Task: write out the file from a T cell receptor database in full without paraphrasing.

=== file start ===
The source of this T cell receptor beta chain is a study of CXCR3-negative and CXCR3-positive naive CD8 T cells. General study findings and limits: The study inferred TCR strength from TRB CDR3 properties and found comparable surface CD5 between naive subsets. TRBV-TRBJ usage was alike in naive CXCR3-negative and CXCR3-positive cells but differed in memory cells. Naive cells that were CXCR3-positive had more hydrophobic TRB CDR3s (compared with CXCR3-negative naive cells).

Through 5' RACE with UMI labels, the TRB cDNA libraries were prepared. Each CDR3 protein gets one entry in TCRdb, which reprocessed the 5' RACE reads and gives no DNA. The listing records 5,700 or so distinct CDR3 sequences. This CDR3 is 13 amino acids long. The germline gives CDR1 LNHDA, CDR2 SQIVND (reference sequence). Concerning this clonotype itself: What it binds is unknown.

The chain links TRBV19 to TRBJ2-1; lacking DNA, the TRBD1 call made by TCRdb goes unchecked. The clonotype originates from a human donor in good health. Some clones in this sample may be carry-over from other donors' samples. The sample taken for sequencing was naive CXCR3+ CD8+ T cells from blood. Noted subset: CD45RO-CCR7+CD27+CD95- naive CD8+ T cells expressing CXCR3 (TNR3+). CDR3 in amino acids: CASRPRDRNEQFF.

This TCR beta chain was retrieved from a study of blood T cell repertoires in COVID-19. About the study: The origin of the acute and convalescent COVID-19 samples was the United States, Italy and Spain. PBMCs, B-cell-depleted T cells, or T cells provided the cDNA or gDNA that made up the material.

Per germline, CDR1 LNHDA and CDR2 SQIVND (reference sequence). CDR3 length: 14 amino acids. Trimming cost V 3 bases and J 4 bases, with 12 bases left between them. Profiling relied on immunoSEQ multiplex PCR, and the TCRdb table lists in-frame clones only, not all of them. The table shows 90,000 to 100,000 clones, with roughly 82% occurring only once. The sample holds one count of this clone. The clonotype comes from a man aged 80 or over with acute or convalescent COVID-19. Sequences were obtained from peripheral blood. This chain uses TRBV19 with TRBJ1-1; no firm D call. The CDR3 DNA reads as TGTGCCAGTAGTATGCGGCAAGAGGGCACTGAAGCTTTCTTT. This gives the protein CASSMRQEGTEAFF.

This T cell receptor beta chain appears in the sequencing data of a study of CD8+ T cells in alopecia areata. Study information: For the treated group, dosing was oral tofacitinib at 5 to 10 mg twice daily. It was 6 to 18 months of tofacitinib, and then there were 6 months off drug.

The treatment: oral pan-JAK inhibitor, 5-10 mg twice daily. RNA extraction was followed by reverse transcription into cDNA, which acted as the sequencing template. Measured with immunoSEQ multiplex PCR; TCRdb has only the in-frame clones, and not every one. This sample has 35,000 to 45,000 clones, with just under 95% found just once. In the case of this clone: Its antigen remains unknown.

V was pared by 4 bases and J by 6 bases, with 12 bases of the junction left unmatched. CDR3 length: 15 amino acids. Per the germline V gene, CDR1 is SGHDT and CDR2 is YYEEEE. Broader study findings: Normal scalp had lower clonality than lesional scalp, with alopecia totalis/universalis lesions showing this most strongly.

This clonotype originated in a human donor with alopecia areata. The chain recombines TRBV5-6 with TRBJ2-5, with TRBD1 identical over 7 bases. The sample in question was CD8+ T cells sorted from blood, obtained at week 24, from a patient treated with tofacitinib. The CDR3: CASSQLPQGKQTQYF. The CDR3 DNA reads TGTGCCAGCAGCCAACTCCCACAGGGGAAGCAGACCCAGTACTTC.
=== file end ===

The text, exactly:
The source of this T cell receptor beta chain is a study of CXCR3-negative and CXCR3-positive naive CD8 T cells. General study findings and limits: The study inferred TCR strength from TRB CDR3 properties and found comparable surface CD5 between naive subsets. TRBV-TRBJ usage was alike in naive CXCR3-negative and CXCR3-positive cells but differed in memory cells. Naive cells that were CXCR3-positive had more hydrophobic TRB CDR3s (compared with CXCR3-negative naive cells).

Through 5' RACE with UMI labels, the TRB cDNA libraries were prepared. Each CDR3 protein gets one entry in TCRdb, which reprocessed the 5' RACE reads and gives no DNA. The listing records 5,700 or so distinct CDR3 sequences. This CDR3 is 13 amino acids long. The germline gives CDR1 LNHDA, CDR2 SQIVND (reference sequence). Concerning this clonotype itself: What it binds is unknown.

The chain links TRBV19 to TRBJ2-1; lacking DNA, the TRBD1 call made by TCRdb goes unchecked. The clonotype originates from a human donor in good health. Some clones in this sample may be carry-over from other donors' samples. The sample taken for sequencing was naive CXCR3+ CD8+ T cells from blood. Noted subset: CD45RO-CCR7+CD27+CD95- naive CD8+ T cells expressing CXCR3 (TNR3+). CDR3 in amino acids: CASRPRDRNEQFF.

This TCR beta chain was retrieved from a study of blood T cell repertoires in COVID-19. About the study: The origin of the acute and convalescent COVID-19 samples was the United States, Italy and Spain. PBMCs, B-cell-depleted T cells, or T cells provided the cDNA or gDNA that made up the material.

Per germline, CDR1 LNHDA and CDR2 SQIVND (reference sequence). CDR3 length: 14 amino acids. Trimming cost V 3 bases and J 4 bases, with 12 bases left between them. Profiling relied on immunoSEQ multiplex PCR, and the TCRdb table lists in-frame clones only, not all of them. The table shows 90,000 to 100,000 clones, with roughly 82% occurring only once. The sample holds one count of this clone. The clonotype comes from a man aged 80 or over with acute or convalescent COVID-19. Sequences were obtained from peripheral blood. This chain uses TRBV19 with TRBJ1-1; no firm D call. The CDR3 DNA reads as TGTGCCAGTAGTATGCGGCAAGAGGGCACTGAAGCTTTCTTT. This gives the protein CASSMRQEGTEAFF.

This T cell receptor beta chain appears in the sequencing data of a study of CD8+ T cells in alopecia areata. Study information: For the treated group, dosing was oral tofacitinib at 5 to 10 mg twice daily. It was 6 to 18 months of tofacitinib, and then there were 6 months off drug.

The treatment: oral pan-JAK inhibitor, 5-10 mg twice daily. RNA extraction was followed by reverse transcription into cDNA, which acted as the sequencing template. Measured with immunoSEQ multiplex PCR; TCRdb has only the in-frame clones, and not every one. This sample has 35,000 to 45,000 clones, with just under 95% found just once. In the case of this clone: Its antigen remains unknown.

V was pared by 4 bases and J by 6 bases, with 12 bases of the junction left unmatched. CDR3 length: 15 amino acids. Per the germline V gene, CDR1 is SGHDT and CDR2 is YYEEEE. Broader study findings: Normal scalp had lower clonality than lesional scalp, with alopecia totalis/universalis lesions showing this most strongly.

This clonotype originated in a human donor with alopecia areata. The chain recombines TRBV5-6 with TRBJ2-5, with TRBD1 identical over 7 bases. The sample in question was CD8+ T cells sorted from blood, obtained at week 24, from a patient treated with tofacitinib. The CDR3: CASSQLPQGKQTQYF. The CDR3 DNA reads TGTGCCAGCAGCCAACTCCCACAGGGGAAGCAGACCCAGTACTTC.